Florida/Georgia Line will win the award for Best Musical Act or Performance to be Used for Interrogating Terrorists. They’ll have to give the award back a few weeks later after Diane Feinstein decides that such torture is simply too inhumane.

Also at the Grammy’s, someone will sing something that involves a gospel choir in the background.

Nickelback will have the number one album in the country for a few weeks but you won’t be able to find anyone who will confess to owning one.

Movies

Someone will make a movie about a disgruntled Atlanta Falcons fan who tries to blow up North Korea after his team gets embarrassed in the Super Bowl and he finds out how much he’s going to have to pay for tickets and taxes because of his team’s new stadium. Florida/Georgia Line and Nickelback will team up to provide the soundtrack for the movie.

And then the world will end.

Unless President Kardashian can do something to save us.

Again, let me know how that works out.

You’ve got my new address.

Pain And White Privilege

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It’s one of the most disturbing sounds I’ve ever heard in my life and it came from the end of the hallway in the house where I grew up.

Our hallway was long. Back then it seemed a mile long. I’m sure that if I went back to that old house on Creekwood Drive today, the hallway would look a lot smaller. Everything seems bigger when you’re a kid. The carpet covering the floor was dirty brown. Not by design. The color was the result of years of pet stains, spilled drinks and dirty shoes. It’s funny how you remember the little things. Carpet color. Stains. Sounds.

I heard crying at the end of the hallway. It was coming from my mother’s room. She was sitting on her bed with her back toward me and the phone against her ear. Someone on the other end was calling about an overdue bill. It was a bill that my mother couldn’t pay. All she could do was cry and say, “I can’t pay it.” It was one of those uncontrollable cries. The kind that nobody likes to see. Or hear. Especially from their own mother.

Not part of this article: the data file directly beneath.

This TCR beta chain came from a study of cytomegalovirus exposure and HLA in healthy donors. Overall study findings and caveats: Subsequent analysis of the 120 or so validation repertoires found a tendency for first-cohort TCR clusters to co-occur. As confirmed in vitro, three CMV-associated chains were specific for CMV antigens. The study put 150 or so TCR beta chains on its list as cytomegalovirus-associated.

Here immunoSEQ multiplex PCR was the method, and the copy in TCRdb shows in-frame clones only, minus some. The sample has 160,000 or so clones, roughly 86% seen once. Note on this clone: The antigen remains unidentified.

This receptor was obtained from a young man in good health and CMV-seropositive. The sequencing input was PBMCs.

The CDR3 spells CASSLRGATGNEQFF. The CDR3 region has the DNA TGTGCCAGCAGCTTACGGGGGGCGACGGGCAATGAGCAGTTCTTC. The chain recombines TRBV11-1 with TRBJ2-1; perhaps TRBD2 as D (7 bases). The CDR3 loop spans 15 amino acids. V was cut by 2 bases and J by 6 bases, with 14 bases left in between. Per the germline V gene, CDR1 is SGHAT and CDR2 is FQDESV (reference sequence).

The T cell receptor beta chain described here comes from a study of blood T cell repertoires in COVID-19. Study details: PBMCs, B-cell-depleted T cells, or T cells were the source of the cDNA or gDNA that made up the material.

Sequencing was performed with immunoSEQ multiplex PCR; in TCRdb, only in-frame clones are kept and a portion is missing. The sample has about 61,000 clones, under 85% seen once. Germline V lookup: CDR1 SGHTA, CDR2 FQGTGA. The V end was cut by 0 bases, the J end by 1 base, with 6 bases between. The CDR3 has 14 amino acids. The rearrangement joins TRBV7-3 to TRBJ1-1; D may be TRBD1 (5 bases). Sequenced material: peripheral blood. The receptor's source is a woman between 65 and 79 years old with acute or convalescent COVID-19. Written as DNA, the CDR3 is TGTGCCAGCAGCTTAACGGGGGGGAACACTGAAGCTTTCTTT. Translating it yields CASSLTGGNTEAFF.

I was worried.

But, somehow, we made it. All I can point to is the grace of God. But a growing number of people in this country would point to something else. They call it white privilege. The only reason why my mother managed to survive with her two kids in tact, some say, was because of our whiteness.

That’s why, for some, any opinion I share regarding race is tainted by my white privilege. As they see it, it’s also what lies beneath my opposition to President Obama, the Affordable Care Act and affirmative action.

I didn’t feel very privileged that night when I stood outside of my mother’s room, listening to her cry.

I didn’t feel very privileged the summer after I graduated high school when I walked around the woods contemplating joining the army because there was no way that my family could pay for the school I was accepted to.

My white privilege didn’t seem to help very much when I sat in an accountant’s office every year at that same college, wondering if I would have to drop out. I’m pretty sure that my supposed white privilege isn’t what got me all of those Stafford Loans. And it certainly was not what helped me to pay them off, almost 15 years after I graduated college.

My mother was no different. Her whiteness allowed her to live out her final days in a shared room in a small nursing home. One time I had to call the man in charge of running that nursing home because my mother’s sheets were soaked in who knows what kinds of fluids. Later, when my mother died, my family mourned her death and I preached her funeral, none of us ever thought, “This is really tough but hey, at least we’re white.”

My story is nothing unusual. My life was much easier than most. Much easier. And that’s my point. We all have pain. Every single one of us. Some of that pain is a result of race, some is a result of poverty and some is a result of sickness. Some of our pain comes through no direct fault of our own. Some is the result of our unbridled stupidity. But we all have pain.

And here’s the part that no one likes to talk about as much.

We all have privilege too.

I had the privilege of growing up with a mom who taught me what it means to endure hardships before she was finally set free from hers.

I had the privilege of learning how to laugh when sometimes crying is all that makes sense.

I had the privilege of discovering what it means to work hard, stick to a budget and pay off student loans.

That’s the thing about pain. It has a way of shaping us and preparing us for unique privileges down the road. But not if we allow it to define us. When pain defines us, it becomes our identity and leaves us bitter and angry.

I’ve seen television personalities tell holocaust survivors that it was their white privilege that helped them to get back on their feet. I’ve seen policy makers blame their poor decisions on their own white privilege. None of this, no matter how well-intentioned, ever accomplishes anything other than leaving us with guilt and resentment.